Programmed Machines Have No Rights?

When a belief system is irrational and unsupported by verifiable facts, its proponents inevitably get themselves snarled up in contradictory statements. That’s what just happened to the Discovery Institute in two recent posts.

One of their constant dogmas is that our DNA is like computer code, because it was literally coded by their intelligent designer — blessed be he! They insist that there’s no way — absolutely no way! — DNA could have evolved naturally. They just repeated all of that today in Cornell Researchers Find Another Epigenetic Code that Affects Messenger-RNA Productivity, which has no author’s byline.

We’ll skip their description of some recent research, and jump right to their conclusion. The bold font was added by us for emphasis:

The essence of a “code” is that it bears information.

[…]

What we see here is another Signature in the Cell [link to an ad for Stephen Meyer’s book]. Intelligent design advocates are not surprised to find codes and switches in irreducibly complex systems.

[…]

Darwinian evolution, by contrast, has a big challenge in explaining how multiple players mutated together by chance to hit upon a language convention. What do unguided, blind processes know about codes? What do they understand about information? In short, nothing.

Routine Discoveroid blather. And yet, this appeared at their creationist blog only four days ago: Robots Will Always Be Machines, Not Persons. It was written by Wesley J. Smith, a Discoveroid “Senior Fellow” and a lawyer. His specialty is “Human Exceptionalism,” which is Discoveroid code for “In His Image.” Here are some excerpts, with bold font added by us for emphasis:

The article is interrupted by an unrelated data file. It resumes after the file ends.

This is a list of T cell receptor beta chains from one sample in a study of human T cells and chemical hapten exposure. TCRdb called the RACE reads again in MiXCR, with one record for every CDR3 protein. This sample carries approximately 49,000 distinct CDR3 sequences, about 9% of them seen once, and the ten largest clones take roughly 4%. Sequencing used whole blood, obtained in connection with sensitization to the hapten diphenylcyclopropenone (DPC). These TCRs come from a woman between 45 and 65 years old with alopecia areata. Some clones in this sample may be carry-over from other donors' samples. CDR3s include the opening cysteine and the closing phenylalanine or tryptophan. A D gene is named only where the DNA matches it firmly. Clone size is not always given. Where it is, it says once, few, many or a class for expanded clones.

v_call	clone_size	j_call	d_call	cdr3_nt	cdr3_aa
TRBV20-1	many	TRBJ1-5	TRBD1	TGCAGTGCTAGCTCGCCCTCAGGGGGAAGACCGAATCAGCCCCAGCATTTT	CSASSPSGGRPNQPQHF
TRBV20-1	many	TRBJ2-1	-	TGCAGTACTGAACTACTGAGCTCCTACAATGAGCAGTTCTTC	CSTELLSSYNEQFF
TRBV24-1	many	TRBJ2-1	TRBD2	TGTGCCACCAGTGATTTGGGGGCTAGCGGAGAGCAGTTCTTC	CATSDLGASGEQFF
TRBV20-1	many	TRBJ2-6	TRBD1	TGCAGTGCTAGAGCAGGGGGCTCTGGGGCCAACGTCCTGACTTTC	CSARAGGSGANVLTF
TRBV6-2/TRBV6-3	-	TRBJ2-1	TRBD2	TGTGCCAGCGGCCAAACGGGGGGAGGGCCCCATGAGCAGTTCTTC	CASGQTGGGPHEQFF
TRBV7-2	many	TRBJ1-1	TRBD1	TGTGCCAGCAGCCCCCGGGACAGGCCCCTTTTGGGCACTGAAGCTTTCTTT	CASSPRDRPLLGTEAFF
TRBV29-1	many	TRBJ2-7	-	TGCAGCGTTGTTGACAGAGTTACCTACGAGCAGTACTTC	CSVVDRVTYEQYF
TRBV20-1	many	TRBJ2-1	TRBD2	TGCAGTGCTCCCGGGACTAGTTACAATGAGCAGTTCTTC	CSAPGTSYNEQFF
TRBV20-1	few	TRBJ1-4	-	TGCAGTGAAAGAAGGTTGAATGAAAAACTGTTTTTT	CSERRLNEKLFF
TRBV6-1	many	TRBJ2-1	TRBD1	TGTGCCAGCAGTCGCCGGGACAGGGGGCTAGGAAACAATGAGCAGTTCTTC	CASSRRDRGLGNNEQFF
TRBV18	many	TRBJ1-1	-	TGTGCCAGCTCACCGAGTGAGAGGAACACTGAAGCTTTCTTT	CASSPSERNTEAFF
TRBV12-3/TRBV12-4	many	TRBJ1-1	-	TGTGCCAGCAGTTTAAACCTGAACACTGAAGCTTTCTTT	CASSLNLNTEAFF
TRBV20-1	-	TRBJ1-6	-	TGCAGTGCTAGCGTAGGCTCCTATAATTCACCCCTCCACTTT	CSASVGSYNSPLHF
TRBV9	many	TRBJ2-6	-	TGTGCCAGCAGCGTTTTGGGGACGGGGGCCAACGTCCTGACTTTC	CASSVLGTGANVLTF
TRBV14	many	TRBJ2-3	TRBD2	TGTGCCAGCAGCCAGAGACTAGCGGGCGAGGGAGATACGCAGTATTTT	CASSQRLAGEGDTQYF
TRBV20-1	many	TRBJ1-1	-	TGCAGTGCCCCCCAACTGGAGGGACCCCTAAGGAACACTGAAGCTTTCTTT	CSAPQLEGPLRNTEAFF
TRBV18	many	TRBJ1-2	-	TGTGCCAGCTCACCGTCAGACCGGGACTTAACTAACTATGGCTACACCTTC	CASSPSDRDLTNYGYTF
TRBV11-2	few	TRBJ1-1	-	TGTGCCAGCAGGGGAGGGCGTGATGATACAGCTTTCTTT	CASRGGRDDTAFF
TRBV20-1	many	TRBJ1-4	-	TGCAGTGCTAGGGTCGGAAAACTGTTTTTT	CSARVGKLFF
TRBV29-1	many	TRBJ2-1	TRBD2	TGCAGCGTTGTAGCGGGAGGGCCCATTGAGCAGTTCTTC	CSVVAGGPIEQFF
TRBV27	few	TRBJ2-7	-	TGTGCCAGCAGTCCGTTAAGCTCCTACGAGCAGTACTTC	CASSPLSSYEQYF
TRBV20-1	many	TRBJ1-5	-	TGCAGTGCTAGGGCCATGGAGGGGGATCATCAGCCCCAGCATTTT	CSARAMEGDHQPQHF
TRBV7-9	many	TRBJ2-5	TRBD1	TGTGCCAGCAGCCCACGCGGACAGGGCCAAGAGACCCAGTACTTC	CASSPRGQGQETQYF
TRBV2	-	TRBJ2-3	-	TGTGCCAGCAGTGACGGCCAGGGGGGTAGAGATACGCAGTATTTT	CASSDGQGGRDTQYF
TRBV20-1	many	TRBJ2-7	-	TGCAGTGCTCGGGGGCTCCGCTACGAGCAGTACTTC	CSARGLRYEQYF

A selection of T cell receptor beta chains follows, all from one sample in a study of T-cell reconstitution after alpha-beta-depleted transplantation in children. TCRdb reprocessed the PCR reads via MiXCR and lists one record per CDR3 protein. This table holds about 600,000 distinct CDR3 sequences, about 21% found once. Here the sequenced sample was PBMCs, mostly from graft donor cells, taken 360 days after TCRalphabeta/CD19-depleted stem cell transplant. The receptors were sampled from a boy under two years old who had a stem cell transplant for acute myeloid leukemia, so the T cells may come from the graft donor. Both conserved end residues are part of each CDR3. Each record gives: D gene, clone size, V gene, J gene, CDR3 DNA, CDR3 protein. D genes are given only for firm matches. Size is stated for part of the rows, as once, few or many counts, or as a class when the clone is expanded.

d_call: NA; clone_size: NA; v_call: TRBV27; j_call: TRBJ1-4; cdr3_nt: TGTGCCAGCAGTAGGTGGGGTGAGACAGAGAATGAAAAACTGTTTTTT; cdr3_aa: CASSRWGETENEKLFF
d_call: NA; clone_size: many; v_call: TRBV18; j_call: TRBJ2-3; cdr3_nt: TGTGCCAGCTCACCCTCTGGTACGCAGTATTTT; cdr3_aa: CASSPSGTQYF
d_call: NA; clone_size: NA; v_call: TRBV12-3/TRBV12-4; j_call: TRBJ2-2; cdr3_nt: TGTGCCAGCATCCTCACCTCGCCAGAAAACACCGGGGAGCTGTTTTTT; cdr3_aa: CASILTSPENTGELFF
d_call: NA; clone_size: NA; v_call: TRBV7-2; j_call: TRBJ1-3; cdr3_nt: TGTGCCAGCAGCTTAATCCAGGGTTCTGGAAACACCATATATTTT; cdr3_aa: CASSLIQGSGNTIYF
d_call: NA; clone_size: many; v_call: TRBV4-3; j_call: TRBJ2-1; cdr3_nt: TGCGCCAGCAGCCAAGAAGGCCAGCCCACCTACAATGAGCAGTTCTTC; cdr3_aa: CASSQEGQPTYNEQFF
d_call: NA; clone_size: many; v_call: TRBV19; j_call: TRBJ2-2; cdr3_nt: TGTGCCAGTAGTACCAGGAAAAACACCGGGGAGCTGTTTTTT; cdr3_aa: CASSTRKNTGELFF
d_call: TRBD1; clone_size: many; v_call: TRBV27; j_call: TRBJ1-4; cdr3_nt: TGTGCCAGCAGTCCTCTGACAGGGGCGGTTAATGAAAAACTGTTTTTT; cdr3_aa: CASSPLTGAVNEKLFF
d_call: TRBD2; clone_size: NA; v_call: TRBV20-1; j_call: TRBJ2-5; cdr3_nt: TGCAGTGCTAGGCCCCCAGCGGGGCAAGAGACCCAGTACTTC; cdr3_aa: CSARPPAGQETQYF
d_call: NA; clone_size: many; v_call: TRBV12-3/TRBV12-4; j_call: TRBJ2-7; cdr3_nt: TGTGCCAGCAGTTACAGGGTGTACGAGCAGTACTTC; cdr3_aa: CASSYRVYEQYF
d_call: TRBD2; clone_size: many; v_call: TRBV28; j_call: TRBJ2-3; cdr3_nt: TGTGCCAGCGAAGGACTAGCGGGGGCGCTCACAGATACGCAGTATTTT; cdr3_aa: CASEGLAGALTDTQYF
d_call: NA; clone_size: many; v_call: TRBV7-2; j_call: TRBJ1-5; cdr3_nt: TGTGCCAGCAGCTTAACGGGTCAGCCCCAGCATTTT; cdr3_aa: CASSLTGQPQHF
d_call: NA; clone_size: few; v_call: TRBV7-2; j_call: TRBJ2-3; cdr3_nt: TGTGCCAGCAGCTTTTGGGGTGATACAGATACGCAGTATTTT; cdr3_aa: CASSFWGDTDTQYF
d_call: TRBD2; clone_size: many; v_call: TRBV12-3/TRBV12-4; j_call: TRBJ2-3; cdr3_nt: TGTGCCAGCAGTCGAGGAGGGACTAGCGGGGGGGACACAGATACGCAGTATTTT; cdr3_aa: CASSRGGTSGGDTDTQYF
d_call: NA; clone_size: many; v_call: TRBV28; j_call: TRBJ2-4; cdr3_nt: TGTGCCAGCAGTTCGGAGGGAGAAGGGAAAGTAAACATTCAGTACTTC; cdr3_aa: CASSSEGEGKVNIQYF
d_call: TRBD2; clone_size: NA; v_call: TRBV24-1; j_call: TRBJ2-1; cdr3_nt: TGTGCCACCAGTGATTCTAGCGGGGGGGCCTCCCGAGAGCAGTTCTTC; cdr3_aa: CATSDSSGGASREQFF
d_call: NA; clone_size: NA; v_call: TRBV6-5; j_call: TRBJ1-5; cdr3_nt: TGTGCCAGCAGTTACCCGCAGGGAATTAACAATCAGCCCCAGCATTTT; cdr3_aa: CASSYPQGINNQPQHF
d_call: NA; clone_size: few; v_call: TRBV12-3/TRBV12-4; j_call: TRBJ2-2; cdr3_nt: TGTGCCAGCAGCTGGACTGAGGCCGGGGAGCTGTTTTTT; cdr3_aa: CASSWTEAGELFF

The mechanical “woman” above [in a video] — through her human-written program — speaks of one day having a family and being a person. Indeed, many in transhumanism and bioethics one day hope to establish robot rights or machine rights.

Never. No matter how sophisticated a computer is, it will always just be a machine — dependent on its programming, whether or not self-written.

But … but … according to the Discoveroids, we too are dependent on the programming of our DNA. Why is Wesley so prejudiced against robots? He says:

And no robot could ever truly “create” art. Art is a distinctly human and subjective enterprise, not based on wired-in programming.

What? According to the Discoveroids, everything we do is based on the “information” programmed into our DNA by their transcendental designer. Wesley doesn’t care. He tells us:

By the way, I have been called a “bigot” for asserting that only humans — not machines, animals, nature, or plants — should have enforceable rights. That’s faulty reasoning. There is a proper hierarchy of moral worth, and humans are at the apex.

How many bigots have made exactly that claim on behalf of their group, so they could dominate their “inferiors”? Wesley continues:

Even enemies of human exceptionalism understand this, which is why they are always looking for analogous capacities among lesser entities — whether animals or AI computers/robots — as a means to bootstrap them into a position of moral equality with us. It’s not going to work.

Wesley obviously hasn’t seen The Measure of a Man, the Star Trek episode where Lt. Commander Data’s rights were the issue. And now we come to the end:

Only we have moral and legally enforceable duties. No machine, animal, plant, or river can ever be morally accountable for anything. Only we are true bearers of rights.

Something is wrong here. If human DNA is coded by the designer, we have no more rights than that female robot. It’s splendidly ironic that Wesley is oblivious to the problem created by Discoveroid dogma.

Copyright © 2017. The Sensuous Curmudgeon. All rights reserved.

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13 responses to “Programmed Machines Have No Rights?

  1. Thank you.

  2. The Measure of a Man is a favorite episode, but on an semi-serious note..
    I find this Intelligent design advocates are not surprised to find codes and switches in irreducibly complex systems confusing.